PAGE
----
Cosmonauts may use ‘Antimicrobial’ path to keep space undergarments clean

European Space Agency (ESA)

When spacemen go for spacewalks onboard the International Space Station (ISS), they must share their spacesuits along with the garments worn beneath. Identified as the Liquid Cooling and Ventilation Garment (LCVG), it looks like long underclothing, and aids keep the cosmonauts cool and secure. This is when they are out at work at the station. Now, the European Space Agency (ESA) is exploring means to keep the LCVG fresher and more sanitary.

A clean-out-of-the-laundry LCVG cannot be supplied each time to cosmonauts on the ISS. ESA intends to enhance the antimicrobic properties in the garments. This will assist maintain them clean and neat for longer.

The ESA goes on board on a mission known as Biocidal Advanced Coating Technology for Reducing Microbial Activity (BACTeRMA). A report published by ESA cites Malgorzata Holynska the following. Malgorzata is the agency’s materials engineer.

“Spaceflight fabrics, particularly when subject to biological infection – for example, spacesuit underclothing – may cause both engineering and medical dangers during extensive time journeys. We are now examining aspirant materials for exterior spacesuit layers, so this initial technology advancement plan is a valuable complement. Exploring into tiny bacteria-killing particles that may be helpful for all sorts of spaceflight fabrics, as well as spacesuit insides.”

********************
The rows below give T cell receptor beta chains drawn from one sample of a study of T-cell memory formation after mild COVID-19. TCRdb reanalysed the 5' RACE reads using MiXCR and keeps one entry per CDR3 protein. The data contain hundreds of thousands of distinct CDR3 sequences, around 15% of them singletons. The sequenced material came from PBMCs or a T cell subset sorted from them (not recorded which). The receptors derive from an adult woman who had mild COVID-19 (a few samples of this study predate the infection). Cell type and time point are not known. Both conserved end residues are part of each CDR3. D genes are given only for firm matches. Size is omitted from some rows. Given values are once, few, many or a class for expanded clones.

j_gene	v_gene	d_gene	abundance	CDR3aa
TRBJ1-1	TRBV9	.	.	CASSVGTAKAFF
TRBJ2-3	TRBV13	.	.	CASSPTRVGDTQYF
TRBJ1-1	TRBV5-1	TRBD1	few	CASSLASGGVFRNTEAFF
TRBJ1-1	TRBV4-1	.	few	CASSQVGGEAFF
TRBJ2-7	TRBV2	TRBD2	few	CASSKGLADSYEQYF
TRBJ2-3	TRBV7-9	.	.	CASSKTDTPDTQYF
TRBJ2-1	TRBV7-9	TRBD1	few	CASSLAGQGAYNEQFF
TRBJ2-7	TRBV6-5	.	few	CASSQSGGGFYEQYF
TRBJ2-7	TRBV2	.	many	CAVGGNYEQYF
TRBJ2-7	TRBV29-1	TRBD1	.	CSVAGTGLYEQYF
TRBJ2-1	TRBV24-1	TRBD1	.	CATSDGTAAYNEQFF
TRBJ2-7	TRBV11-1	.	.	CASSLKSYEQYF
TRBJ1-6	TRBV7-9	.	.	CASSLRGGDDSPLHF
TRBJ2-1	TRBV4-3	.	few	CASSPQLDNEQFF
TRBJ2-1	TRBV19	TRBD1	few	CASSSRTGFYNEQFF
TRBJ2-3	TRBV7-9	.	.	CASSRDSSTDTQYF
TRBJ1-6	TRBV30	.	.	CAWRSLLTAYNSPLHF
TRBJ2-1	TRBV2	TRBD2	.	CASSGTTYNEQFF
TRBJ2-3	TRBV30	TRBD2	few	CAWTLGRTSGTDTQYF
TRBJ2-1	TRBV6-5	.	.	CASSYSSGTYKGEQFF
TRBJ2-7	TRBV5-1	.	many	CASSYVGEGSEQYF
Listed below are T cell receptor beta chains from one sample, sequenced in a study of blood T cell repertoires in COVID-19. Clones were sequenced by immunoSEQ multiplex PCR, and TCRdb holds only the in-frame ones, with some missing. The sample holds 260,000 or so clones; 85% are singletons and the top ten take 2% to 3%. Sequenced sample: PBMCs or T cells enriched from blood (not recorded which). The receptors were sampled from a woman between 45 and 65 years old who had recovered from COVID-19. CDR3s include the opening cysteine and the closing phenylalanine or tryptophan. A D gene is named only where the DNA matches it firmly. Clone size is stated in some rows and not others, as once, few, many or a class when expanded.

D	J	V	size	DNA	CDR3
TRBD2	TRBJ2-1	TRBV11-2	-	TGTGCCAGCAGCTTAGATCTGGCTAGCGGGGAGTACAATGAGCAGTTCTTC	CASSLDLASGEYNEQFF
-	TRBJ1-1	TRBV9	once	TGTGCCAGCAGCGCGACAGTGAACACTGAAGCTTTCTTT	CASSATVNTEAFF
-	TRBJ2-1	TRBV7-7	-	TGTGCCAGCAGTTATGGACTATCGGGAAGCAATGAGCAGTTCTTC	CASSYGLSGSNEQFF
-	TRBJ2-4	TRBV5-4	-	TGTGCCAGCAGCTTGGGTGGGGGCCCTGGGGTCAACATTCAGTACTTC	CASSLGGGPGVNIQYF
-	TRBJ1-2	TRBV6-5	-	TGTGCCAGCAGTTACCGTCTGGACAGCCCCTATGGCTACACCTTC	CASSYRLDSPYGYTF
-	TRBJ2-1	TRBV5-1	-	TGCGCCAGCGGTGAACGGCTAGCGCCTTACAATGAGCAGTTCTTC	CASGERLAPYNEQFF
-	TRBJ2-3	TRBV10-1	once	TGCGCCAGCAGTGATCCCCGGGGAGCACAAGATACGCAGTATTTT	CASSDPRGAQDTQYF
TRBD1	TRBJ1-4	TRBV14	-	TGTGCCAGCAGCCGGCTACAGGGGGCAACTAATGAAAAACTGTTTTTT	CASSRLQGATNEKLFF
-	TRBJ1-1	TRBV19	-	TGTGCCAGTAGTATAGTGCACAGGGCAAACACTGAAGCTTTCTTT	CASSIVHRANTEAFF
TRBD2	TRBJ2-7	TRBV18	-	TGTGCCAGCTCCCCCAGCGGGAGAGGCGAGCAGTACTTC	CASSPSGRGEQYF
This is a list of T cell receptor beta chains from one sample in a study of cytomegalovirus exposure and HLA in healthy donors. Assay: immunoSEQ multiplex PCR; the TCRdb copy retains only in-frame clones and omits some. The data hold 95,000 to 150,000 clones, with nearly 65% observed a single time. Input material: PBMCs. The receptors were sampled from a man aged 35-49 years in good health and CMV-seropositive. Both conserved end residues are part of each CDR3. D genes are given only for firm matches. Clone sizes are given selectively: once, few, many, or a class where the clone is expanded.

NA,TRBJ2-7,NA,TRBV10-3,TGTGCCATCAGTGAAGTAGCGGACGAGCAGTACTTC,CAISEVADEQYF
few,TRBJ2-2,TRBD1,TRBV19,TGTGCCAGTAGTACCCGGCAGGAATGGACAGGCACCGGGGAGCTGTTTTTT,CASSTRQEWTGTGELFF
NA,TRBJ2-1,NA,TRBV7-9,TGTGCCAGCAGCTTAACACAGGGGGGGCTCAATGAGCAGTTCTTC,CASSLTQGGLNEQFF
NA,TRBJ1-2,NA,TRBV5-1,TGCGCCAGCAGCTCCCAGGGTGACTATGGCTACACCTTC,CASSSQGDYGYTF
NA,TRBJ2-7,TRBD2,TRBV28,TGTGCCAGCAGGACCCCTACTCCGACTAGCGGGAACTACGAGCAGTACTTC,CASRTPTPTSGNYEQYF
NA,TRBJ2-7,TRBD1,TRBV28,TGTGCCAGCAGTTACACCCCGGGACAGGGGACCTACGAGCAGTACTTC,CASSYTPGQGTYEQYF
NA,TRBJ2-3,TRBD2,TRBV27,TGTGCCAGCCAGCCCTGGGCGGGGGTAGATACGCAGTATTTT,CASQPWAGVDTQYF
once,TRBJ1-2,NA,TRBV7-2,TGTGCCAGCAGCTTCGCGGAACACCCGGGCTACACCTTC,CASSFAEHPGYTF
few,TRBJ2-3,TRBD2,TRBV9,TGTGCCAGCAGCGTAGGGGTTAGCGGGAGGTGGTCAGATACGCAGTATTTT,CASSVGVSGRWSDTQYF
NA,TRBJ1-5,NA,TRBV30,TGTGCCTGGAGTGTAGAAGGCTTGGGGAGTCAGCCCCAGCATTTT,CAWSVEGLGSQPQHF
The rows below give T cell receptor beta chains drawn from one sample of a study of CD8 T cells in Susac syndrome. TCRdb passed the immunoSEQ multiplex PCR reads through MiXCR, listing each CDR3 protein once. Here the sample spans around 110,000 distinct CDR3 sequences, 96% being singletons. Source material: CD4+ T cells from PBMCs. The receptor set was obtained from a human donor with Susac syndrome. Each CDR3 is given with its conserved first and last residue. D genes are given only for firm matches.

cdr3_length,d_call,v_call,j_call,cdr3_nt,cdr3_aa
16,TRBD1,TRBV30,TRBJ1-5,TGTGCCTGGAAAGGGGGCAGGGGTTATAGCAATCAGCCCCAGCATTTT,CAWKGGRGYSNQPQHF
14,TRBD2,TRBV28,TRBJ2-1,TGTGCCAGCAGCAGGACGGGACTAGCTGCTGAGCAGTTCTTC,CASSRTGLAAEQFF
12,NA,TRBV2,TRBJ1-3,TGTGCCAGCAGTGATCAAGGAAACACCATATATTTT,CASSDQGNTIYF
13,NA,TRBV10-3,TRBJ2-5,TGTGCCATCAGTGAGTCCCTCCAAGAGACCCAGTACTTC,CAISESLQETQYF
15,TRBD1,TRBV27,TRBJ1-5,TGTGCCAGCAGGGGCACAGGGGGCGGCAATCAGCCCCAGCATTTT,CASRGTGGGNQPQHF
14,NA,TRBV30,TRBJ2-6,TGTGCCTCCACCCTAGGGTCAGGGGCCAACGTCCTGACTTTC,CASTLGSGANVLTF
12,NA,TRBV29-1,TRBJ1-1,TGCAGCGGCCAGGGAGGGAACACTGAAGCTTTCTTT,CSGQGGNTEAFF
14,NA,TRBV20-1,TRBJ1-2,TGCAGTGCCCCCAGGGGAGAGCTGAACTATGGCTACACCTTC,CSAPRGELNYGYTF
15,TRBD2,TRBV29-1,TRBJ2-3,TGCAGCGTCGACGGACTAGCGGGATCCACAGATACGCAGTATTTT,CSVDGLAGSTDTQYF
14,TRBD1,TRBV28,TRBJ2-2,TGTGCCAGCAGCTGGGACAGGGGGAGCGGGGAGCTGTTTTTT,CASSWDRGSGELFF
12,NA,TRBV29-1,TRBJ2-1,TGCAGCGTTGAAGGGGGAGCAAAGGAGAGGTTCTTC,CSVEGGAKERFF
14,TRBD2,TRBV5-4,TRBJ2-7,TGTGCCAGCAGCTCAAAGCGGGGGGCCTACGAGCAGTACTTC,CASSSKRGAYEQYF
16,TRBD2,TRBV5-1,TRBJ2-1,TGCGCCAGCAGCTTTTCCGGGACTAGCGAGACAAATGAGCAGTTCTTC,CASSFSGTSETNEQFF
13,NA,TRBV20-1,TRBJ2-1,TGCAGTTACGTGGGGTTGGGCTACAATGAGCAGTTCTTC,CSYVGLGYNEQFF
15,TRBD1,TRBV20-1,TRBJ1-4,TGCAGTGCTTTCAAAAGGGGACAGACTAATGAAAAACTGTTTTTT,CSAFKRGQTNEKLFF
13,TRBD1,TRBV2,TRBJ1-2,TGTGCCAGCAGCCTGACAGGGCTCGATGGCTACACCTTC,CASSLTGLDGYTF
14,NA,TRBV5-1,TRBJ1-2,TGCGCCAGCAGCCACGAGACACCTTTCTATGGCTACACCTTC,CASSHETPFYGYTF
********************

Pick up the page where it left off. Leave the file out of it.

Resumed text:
Describing in detail the outfits spacewalkers wear, the ESA says that the lone piece they put on is a (not reusable) “maximum absorbency apparel” diaper. Then they put on their own “thermal comfort undergarment,” after the LCVG, which is worn next to the skin. It combines liquid cooling tubes and gas air circulation in order to retain the wearer cool and comfortable.

On the ISS, cosmonauts wash their hands and bodies with no-rinse washing solutions and dry shampoo. However, washing garments is not feasible since that would necessitate a lot of water, says NASA.

In addition, there are four options as far as cosmonauts’ undergarments are concerned —
  1. Wear it again
  2. Turn it into a shooting star
  3. Grow plants with it
  4. Feed it to bacteria

To prevent biological infection, typically, antimicrobic textiles that utilize silver or copper are used. Though, over time, these metals cause skin inflammation. So, the ESA is requesting the assistance of Vienna Textile Lab, a firm that delivers textile dyes utilizing naturally arising bacteria. “They have special entry to a rare arteriographic compilation. Those microbes generate so-called minor metabolites. These composites are normally colorful, and several display adaptable properties: antimicrobic, antiviral agent and antifungal agent,” says BACTeRMA project scientist. Seda Ozdemir-Fritz of the Austrian Space Forum.

The venture will concentrate on creating fabric finishes with these antimicrobial characteristics. It will also uncover the processed fabrics to sweat and radioactivity to find out how they respond. To replicate circumstances, cosmonauts, confront in space, lunar dust will be put into the mix.

If the plan is effective at arriving at a solution, it can make the splitting of the outfits in space much more congenial and sterile.

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